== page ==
Put the Kibosh on Your Procrastinating Ways

10 tips to help you change your habits.

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Looking to do a better job of meeting deadlines? If procrastination is your middle name, it may be time to change your habits.

Procrastinating doesn't just affect you. Your co-workers, who abide by team deadlines, need your work done on time so the rest of the project can move forward. Taking measures to complete projects on time can improve your workplace relations and get you back in good graces with your boss.

1. Clean your desk/computer regularly. Disorganization is one of the top causes of procrastination, so eliminate this excuse by cleaning your desk or your computer files at least once a month. Create piles for things that must be tackled now and another for those you can get to later in the week, then file everything else to get it out of the way.

2. Figure out your best reminder tool. Some people use Google Calendar to schedule tasks and to-dos. Others use a paper datebook. Still others use Web tools like Remember the Milk or Workflowy to digitally set up reminders to get stuff done. Find the one that works for you, and don't force a solution you'll never use. And hey, if you work best with sticky notes, we're not judging.

3. Break it down. Rather than focus on your final deadline, which you'll inevitably butt up against, set up smaller deadlines. So if you have to write a press release, set a mini-deadline for getting a quote from the client, another for getting the photos or logos you need and another for writing the first draft. You'll feel accomplished when you hit smaller deadlines, and you won't be able to put it all off until the last minute.

4. Don't switch between tasks. When you go from the project you're working on to your email to Facebook, you're destroying your ability to focus on the task at hand. No matter what you've told yourself, multitasking does not make you more efficient. Block off a set amount of time – even as little as 20 minutes – and do nothing but what you're supposed to work on.

5. Get help. If you only procrastinate certain types of work – those that you dread doing or that take you a long time to complete – consider asking someone else for help. Maybe you're really slow at creating graphics for a project, but Hal in the next office can whip something up in five minutes. See if you can trade off skills to get work done faster.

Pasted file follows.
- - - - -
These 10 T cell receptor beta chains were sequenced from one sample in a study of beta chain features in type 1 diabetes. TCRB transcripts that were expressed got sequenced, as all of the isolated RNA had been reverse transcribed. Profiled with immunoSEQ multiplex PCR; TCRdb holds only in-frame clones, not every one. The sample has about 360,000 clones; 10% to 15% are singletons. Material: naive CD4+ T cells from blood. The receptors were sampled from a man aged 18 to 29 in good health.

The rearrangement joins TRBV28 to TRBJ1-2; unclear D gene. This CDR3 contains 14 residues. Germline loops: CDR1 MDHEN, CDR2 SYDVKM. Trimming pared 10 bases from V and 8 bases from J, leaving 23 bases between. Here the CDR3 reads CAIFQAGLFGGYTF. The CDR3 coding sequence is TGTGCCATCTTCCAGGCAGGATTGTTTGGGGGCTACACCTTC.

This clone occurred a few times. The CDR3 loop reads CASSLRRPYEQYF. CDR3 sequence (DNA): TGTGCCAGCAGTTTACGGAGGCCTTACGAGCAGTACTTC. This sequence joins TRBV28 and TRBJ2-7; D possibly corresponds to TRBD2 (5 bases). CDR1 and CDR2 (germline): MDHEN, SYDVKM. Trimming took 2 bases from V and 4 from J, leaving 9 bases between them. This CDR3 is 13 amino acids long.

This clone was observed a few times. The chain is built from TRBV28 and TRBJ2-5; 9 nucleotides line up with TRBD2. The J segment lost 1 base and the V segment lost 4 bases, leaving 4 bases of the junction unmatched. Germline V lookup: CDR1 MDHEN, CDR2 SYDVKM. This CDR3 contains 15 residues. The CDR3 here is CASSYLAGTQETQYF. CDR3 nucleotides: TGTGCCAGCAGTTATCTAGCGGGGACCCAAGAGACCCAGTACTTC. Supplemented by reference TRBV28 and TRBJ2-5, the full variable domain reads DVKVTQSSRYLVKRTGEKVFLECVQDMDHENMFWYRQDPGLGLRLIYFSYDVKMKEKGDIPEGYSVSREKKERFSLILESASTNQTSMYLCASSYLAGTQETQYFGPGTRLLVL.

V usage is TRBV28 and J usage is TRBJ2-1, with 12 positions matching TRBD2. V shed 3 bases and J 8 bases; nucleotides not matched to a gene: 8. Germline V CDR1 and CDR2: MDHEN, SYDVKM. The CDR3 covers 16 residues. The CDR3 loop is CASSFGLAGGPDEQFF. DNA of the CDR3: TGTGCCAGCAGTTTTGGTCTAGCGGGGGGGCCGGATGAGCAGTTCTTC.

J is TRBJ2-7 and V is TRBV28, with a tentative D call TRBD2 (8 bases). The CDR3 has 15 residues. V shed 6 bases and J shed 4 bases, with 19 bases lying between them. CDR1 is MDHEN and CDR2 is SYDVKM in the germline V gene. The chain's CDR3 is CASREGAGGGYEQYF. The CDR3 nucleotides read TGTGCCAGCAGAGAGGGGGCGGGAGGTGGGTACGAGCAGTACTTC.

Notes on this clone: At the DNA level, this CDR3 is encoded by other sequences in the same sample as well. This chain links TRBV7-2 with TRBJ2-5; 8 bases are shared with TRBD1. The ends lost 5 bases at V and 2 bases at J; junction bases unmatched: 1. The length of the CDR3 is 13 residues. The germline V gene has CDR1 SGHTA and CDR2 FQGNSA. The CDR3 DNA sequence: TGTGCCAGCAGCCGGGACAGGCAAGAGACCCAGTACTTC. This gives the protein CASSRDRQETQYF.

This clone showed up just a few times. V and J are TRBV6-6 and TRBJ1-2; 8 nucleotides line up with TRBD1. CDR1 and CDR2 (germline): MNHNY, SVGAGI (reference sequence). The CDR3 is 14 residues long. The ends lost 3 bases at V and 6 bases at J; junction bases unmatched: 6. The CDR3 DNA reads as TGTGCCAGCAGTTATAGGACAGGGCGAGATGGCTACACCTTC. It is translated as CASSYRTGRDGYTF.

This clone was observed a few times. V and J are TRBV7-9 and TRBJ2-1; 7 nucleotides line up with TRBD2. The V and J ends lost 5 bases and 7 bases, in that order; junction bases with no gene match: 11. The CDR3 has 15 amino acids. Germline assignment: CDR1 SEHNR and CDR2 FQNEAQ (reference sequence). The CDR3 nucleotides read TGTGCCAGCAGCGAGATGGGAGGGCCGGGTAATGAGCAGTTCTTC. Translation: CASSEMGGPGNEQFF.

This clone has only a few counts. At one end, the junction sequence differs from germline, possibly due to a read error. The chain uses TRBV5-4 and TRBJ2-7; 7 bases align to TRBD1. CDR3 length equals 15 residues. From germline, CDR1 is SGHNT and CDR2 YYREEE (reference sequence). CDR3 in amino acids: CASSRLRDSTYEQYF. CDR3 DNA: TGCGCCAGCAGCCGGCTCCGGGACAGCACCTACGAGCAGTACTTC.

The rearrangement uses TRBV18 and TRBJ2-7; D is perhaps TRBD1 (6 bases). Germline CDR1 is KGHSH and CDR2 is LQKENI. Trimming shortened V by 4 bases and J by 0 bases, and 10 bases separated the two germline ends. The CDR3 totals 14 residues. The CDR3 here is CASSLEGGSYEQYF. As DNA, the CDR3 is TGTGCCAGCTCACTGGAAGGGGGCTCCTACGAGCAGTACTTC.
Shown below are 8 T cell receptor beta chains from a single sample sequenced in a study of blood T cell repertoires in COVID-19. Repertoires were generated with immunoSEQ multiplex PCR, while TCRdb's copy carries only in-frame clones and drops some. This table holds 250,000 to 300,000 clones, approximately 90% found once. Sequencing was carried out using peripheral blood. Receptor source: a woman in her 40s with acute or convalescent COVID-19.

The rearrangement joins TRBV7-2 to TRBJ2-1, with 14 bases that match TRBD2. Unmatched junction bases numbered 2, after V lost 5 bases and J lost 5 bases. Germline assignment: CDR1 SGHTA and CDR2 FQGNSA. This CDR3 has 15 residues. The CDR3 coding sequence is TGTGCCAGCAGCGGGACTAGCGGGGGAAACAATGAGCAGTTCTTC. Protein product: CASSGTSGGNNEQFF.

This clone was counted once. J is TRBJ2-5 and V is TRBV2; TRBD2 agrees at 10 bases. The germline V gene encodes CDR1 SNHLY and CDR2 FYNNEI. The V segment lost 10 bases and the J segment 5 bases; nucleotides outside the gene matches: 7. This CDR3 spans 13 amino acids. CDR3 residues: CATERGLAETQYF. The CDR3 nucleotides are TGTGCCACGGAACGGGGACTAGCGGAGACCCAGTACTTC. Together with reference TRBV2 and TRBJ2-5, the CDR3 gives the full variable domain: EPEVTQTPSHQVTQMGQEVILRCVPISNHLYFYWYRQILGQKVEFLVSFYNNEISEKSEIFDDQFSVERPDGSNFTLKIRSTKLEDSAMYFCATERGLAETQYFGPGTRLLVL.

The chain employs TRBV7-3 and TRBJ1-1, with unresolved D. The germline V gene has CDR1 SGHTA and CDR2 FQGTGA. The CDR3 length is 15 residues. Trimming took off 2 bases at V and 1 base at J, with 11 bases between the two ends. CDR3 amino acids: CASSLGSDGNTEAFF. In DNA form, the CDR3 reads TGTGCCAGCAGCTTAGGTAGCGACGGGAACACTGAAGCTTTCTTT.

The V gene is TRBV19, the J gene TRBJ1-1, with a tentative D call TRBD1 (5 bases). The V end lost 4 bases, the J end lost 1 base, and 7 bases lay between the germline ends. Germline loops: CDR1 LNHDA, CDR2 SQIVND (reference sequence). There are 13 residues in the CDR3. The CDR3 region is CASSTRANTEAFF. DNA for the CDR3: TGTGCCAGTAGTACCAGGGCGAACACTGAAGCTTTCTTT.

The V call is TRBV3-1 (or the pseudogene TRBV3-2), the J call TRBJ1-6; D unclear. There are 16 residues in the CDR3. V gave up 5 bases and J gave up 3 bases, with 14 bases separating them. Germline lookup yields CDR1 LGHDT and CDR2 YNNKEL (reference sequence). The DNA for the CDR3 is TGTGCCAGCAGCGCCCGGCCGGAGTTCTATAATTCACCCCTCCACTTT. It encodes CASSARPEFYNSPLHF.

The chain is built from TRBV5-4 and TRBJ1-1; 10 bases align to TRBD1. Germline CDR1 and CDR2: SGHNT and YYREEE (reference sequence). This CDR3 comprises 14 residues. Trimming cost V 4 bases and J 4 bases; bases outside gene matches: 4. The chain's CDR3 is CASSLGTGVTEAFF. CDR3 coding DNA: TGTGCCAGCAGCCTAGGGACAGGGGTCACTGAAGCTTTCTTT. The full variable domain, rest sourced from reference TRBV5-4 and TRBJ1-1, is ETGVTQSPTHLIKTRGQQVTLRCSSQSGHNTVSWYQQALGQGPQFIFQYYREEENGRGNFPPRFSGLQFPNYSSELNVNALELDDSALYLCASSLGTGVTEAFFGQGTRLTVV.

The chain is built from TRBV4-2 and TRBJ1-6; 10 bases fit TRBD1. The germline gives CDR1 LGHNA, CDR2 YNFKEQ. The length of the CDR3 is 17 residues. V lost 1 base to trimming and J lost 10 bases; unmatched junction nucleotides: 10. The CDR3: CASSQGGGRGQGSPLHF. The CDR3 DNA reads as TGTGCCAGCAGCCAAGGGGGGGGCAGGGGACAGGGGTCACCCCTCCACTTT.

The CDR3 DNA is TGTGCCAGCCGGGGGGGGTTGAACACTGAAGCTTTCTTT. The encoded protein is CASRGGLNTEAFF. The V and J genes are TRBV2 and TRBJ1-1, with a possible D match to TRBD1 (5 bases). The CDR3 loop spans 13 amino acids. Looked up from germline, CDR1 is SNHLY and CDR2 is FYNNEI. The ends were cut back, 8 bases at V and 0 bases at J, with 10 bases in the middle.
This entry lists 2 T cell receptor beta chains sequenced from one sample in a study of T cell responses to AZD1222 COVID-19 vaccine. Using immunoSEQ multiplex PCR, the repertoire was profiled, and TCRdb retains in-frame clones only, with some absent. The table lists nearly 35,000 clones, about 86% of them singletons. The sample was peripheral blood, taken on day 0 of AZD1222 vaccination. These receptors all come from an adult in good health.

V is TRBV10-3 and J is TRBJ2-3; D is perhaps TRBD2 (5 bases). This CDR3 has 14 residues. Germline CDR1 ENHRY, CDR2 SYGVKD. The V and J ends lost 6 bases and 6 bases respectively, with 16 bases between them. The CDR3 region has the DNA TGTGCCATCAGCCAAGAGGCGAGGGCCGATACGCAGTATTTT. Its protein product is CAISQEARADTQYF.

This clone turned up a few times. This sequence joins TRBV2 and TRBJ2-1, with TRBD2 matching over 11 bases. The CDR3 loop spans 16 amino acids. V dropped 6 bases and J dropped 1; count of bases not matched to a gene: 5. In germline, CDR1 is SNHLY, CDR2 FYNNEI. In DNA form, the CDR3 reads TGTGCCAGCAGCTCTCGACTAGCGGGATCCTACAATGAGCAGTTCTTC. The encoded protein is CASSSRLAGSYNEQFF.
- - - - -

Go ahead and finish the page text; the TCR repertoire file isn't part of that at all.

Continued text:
6. Do the hardest thing first. Saving the hardest task for last might be slowing your entire project, because you're thinking about it on some level the entire time you work. Try doing it first. Getting it over with will remove the worry, and you'll feel accomplished by completing it early.

7. Create your ideal work environment. If you work best with headphones blaring ABBA, or barefoot in the park, go for it (assuming your boss says it's OK). You'll get more done if you're in an environment you enjoy, and you'll actually look forward to it.

8. Decide what's most important. Prioritize your tasks and work on the most important first. You can use deadlines, importance of the person that assigned the task or irritability level of the person who needs it done: You pick the criteria you want to use to figure out what to focus on first.

9. Aim to finish for the day. You'll feel better if you complete what you're working on for the day so that you can start fresh in the morning. Work toward wrapping up any half-done work before you leave for the day.

10. Reward yourself with breaks. Rather than jumping up every time a work buddy heads to the break room, force yourself to stay put until you reach a milestone. Make yourself finish what you're working on before you take a break. And absolutely do take a break! It can give you motivation and energy for the next stretch of work.

Lindsay Olson is a founding partner and public relations recruiter with Paradigm Staffing and Hoojobs.com, a niche job board for public relations, communications, and social media jobs. She blogs at LindsayOlson.com, where she discusses recruiting and job search issues.

TAGS:
careers
productivity
Generation Y
work-life balance

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